Looking back is there anything you would do differently on this film?


Yes, but no. I do have a lots of things that I’d like to improve, like some dialogues, I might choose to use more actions and silent moments to portray the character’s inner emotions. However, I like my final version of A Matter of Time, it’s imperfect, but it has its own unique characteristics and qualities.


"My attitude to my work is humble and modest, but it’s pure, determined, and respectful. I’m not an articulate speaker, so let my films be my voice."

Have you always had a passion for filmmaking? 

The reason I fell in love with filmmaking is that it naturally triggers all of my senses and passions. When I make films, I show my most sincere kindness and sensitive feelings to reflect and express my perspectives of viewing the world and the society around me. My artwork always includes the elements of critical analysis and radical opinions towards the environment where I live, but I apply a moderate form of expression in my work to deliver the ideas. My film itself creates a strong contrast and irony between the content and format.

I believe that everything that happens in our daily life is a representation, which has a deeper meaning. I enjoy observing, thinking, reflecting, and communicating my ideas to the audience by using visual and audio language, because I believe that film as the most effective art format can always offer a positive influence to the public and justify unexposed inequities. My attitude to my work is humble and modest, but it’s pure, determined, and respectful. I’m not an articulate speaker, so let my films be my voice.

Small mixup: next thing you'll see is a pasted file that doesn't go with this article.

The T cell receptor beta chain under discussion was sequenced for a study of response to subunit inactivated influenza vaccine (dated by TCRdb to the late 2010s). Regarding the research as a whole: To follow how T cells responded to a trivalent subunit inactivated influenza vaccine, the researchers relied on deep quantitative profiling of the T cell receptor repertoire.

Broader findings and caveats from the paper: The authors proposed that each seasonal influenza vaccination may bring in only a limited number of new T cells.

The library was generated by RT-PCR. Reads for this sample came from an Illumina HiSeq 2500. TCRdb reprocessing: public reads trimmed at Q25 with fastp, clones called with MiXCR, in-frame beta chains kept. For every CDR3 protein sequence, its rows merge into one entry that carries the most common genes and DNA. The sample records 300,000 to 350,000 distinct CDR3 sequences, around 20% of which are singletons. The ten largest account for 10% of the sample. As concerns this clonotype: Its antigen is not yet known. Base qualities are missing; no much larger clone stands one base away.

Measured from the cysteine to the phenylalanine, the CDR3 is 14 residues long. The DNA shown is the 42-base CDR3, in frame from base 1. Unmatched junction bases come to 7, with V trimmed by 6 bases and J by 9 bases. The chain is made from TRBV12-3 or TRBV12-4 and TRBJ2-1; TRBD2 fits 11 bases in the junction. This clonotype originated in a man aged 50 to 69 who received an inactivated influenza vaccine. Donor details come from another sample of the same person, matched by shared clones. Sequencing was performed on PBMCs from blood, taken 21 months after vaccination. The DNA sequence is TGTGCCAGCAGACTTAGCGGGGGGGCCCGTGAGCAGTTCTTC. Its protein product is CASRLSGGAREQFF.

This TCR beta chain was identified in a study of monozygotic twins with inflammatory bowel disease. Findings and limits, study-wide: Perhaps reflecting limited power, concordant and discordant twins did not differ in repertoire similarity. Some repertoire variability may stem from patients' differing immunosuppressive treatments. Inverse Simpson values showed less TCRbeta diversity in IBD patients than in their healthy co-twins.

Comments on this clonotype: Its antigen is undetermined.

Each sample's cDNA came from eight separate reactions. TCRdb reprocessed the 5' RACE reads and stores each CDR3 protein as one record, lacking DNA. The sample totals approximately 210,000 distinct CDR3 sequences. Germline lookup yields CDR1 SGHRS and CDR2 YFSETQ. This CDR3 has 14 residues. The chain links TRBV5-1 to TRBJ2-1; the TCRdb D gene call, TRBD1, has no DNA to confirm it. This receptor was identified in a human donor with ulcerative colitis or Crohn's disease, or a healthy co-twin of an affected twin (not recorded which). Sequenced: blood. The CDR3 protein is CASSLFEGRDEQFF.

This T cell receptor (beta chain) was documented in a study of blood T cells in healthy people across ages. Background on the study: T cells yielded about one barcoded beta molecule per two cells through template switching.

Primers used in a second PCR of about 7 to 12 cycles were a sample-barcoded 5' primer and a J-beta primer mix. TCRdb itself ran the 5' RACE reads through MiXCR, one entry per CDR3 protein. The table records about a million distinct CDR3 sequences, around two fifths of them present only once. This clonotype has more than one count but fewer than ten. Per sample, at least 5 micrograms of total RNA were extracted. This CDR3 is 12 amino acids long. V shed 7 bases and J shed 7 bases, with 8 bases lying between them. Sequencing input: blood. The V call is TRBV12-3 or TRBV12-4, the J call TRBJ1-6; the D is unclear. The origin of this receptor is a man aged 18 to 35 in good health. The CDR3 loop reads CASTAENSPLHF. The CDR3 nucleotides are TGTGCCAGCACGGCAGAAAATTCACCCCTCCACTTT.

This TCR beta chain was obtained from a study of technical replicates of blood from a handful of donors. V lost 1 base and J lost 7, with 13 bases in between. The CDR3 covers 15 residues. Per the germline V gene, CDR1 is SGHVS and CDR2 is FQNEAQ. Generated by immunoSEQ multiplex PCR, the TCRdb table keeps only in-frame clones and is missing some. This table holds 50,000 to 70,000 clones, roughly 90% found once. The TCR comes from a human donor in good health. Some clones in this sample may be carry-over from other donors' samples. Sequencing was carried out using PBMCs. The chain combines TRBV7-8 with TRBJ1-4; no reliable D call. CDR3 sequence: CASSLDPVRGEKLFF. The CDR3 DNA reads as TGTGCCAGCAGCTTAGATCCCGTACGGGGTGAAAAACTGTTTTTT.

Do you have any advice or tips you would offer anyone about making their own short film?


Be well-prepared, be confidence, be responsible, be professional. 

And finally, what do you hope people will take away from A Matter Of Time?


Creating a sense of reality for my film was very important to me. In order to achieve that, I used stationary shots, long takes, and deep depth of fields as the cinematographic style for most of the footage. I also wanted to restore the realistic background sound from the nature of life. John Fiske firmly believes that realism is “realistic not because it reproduces reality, which it clearly does not, but because it reproduces the dominant sense of reality” (20). In other words, he mentions that realism presents itself as “an unmediated picture of external reality” (20). 


I do believe that realism has the power to extract and concentrate on important points from personal experience to create artwork with aesthetics. A realistic film is not like most commercial Hollywood movies with lots of artificiality, artistic conventions, implausible, exotic, and supernatural elements. Realism attempts to represent matter truthfully. It usually depicts ordinary people, especially the lower and middle class’s living situations. It also describes the changes in their delicate and subtle inner emotions by using an objective way of displaying them. As a result, when spectators observe realism, they find a similar experience as the plot in order to get emotional resonance.